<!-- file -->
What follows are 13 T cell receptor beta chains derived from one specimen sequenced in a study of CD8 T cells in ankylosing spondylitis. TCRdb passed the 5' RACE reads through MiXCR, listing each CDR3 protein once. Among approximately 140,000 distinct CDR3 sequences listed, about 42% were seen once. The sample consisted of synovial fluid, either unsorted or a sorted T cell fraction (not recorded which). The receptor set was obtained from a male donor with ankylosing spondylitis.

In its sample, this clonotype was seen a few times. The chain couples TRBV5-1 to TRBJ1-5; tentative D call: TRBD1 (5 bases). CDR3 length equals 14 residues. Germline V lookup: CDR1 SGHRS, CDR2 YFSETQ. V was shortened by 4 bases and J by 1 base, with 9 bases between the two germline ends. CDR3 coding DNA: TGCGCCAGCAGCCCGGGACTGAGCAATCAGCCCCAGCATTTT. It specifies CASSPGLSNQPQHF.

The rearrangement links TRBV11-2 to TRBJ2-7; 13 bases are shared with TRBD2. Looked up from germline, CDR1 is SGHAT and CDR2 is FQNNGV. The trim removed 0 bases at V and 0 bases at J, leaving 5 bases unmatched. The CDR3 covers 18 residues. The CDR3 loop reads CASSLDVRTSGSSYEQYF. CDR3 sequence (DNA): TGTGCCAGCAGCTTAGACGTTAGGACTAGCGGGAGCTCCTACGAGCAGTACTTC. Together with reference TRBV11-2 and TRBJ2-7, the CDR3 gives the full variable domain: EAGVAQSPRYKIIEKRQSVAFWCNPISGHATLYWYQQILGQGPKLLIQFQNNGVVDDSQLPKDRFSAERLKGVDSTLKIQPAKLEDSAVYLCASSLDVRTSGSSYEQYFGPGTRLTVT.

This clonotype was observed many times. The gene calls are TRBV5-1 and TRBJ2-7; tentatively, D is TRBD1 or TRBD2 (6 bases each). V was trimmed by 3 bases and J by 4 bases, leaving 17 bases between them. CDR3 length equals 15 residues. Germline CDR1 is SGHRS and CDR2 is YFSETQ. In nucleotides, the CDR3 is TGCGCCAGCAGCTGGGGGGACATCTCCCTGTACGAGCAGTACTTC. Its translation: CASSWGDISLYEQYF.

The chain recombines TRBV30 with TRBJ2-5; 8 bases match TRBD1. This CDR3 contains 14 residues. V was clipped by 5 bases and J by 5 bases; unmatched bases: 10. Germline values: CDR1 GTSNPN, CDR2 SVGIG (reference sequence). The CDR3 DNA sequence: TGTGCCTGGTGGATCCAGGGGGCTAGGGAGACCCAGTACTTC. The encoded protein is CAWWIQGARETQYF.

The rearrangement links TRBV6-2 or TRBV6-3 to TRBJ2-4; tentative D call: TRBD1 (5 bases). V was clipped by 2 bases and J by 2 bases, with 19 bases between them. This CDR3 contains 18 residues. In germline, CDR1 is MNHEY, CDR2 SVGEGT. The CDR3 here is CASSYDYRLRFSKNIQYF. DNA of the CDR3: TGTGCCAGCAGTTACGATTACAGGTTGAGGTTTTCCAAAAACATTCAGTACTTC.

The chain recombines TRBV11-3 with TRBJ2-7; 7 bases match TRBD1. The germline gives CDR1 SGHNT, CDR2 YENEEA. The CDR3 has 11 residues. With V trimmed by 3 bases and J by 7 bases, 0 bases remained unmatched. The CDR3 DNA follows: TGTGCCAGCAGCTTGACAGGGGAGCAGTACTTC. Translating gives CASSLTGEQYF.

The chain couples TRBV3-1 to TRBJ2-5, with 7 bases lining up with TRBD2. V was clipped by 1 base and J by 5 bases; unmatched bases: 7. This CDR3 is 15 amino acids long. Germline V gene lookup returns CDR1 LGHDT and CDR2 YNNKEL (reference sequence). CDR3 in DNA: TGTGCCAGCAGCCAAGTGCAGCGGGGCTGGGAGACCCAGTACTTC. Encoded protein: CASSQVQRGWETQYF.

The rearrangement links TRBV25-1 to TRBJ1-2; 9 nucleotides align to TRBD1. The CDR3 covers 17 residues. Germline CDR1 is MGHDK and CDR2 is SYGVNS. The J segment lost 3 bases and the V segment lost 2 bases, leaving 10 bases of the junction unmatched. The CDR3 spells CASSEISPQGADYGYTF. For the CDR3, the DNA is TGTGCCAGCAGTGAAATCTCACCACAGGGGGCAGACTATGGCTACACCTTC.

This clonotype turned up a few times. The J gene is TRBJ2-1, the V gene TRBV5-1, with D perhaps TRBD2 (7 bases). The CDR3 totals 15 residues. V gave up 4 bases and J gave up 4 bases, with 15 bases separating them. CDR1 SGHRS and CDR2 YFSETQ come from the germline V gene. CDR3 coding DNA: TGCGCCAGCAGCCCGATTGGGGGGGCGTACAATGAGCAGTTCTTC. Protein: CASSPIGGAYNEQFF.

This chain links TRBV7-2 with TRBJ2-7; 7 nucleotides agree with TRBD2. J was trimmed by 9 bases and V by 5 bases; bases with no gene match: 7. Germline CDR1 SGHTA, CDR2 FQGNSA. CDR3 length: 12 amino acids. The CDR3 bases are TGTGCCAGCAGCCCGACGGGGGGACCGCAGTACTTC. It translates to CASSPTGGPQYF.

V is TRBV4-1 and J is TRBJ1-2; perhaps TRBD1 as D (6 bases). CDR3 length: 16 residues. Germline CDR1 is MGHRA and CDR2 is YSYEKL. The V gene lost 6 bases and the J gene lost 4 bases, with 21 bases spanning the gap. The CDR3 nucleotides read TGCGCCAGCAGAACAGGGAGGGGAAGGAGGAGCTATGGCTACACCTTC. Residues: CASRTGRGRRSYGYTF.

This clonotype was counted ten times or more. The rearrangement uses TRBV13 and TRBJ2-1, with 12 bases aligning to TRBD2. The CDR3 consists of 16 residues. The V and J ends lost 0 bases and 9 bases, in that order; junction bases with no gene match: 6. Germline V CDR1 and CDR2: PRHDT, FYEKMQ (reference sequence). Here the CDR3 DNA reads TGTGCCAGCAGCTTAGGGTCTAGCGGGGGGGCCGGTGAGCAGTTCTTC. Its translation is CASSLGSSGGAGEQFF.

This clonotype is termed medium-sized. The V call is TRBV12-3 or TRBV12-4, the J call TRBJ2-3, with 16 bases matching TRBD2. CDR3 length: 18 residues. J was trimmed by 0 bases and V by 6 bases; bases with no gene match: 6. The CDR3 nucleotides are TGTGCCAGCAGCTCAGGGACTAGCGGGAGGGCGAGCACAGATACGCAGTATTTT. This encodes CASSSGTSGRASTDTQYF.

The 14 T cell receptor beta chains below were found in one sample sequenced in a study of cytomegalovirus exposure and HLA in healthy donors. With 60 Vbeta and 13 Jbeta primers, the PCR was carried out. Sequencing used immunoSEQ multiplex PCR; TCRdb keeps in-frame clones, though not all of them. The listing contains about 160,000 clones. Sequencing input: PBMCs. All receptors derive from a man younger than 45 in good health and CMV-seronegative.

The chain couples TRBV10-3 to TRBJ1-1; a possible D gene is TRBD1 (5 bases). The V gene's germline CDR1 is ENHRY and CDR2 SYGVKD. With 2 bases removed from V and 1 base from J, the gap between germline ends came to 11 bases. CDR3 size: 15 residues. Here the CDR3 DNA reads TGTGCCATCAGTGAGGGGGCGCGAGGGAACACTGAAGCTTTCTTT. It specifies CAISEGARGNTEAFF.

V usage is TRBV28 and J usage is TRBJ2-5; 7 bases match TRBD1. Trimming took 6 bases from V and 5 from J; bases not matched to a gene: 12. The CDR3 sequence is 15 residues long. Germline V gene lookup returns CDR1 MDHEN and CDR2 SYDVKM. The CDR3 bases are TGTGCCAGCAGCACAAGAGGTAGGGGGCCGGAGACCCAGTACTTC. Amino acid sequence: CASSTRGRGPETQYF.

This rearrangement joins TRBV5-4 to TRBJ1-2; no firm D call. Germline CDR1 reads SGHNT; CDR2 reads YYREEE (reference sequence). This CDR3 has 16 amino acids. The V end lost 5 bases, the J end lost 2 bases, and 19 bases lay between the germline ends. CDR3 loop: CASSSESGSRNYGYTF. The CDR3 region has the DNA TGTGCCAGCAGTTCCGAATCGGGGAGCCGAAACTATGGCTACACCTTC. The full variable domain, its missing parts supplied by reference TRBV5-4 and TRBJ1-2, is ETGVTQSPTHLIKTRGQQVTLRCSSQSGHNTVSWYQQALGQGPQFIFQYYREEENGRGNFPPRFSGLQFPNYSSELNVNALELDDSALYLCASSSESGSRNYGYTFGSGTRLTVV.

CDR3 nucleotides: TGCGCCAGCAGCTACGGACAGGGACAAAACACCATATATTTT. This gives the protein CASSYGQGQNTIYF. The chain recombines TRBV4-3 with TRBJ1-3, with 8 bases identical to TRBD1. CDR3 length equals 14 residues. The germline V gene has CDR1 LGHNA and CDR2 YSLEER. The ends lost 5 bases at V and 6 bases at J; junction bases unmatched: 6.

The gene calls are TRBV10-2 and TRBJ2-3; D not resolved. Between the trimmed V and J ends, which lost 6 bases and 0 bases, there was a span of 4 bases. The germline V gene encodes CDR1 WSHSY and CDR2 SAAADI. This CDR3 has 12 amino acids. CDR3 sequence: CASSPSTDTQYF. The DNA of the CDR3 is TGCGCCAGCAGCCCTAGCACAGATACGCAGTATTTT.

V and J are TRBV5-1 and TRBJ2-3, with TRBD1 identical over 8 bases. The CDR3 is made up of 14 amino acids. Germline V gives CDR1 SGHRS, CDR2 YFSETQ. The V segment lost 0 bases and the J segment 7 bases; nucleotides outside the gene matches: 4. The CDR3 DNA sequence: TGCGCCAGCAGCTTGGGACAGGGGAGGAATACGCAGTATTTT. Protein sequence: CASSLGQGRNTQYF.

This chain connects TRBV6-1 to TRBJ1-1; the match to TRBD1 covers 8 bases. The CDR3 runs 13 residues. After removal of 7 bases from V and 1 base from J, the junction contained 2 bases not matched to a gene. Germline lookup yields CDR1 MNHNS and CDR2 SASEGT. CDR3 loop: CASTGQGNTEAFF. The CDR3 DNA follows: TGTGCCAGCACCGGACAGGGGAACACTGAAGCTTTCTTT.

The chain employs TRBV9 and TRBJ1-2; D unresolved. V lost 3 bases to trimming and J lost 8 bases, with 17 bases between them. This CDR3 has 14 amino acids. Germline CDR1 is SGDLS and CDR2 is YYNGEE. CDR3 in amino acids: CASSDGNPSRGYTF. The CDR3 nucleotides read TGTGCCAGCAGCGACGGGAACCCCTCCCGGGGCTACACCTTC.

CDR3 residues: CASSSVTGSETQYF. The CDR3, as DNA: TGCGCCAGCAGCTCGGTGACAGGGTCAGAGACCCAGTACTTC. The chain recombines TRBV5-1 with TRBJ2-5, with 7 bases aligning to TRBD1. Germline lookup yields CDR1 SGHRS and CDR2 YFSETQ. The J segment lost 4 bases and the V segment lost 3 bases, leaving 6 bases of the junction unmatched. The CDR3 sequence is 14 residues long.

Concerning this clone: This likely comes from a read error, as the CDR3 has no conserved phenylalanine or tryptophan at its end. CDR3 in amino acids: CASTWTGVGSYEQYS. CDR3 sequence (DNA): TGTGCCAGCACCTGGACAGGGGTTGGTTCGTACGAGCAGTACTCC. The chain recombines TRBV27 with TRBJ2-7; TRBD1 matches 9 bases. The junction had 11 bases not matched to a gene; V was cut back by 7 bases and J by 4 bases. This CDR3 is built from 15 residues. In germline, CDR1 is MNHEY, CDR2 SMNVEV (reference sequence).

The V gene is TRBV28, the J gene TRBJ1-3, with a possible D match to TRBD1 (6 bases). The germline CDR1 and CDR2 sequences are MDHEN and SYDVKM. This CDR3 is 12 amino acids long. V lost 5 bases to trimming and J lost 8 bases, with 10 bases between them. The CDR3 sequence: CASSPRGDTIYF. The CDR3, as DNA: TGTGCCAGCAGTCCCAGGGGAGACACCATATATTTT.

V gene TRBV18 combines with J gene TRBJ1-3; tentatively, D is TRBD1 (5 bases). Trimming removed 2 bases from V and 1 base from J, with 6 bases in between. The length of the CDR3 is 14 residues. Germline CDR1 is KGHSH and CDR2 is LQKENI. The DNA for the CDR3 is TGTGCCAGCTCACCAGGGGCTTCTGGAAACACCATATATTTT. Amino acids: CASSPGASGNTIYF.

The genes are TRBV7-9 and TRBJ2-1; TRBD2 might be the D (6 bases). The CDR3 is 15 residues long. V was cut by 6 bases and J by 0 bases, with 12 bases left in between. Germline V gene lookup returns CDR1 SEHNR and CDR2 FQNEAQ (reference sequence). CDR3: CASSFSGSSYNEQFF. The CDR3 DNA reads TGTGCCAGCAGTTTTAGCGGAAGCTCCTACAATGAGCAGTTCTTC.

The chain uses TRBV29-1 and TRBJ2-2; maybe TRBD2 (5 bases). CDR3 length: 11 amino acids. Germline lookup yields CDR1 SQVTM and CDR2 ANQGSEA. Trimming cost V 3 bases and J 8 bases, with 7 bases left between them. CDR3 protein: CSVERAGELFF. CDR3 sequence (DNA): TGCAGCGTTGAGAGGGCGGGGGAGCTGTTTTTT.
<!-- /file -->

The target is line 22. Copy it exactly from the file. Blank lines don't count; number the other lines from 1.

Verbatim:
This chain connects TRBV6-1 to TRBJ1-1; the match to TRBD1 covers 8 bases. The CDR3 runs 13 residues. After removal of 7 bases from V and 1 base from J, the junction contained 2 bases not matched to a gene. Germline lookup yields CDR1 MNHNS and CDR2 SASEGT. CDR3 loop: CASTGQGNTEAFF. The CDR3 DNA follows: TGTGCCAGCACCGGACAGGGGAACACTGAAGCTTTCTTT.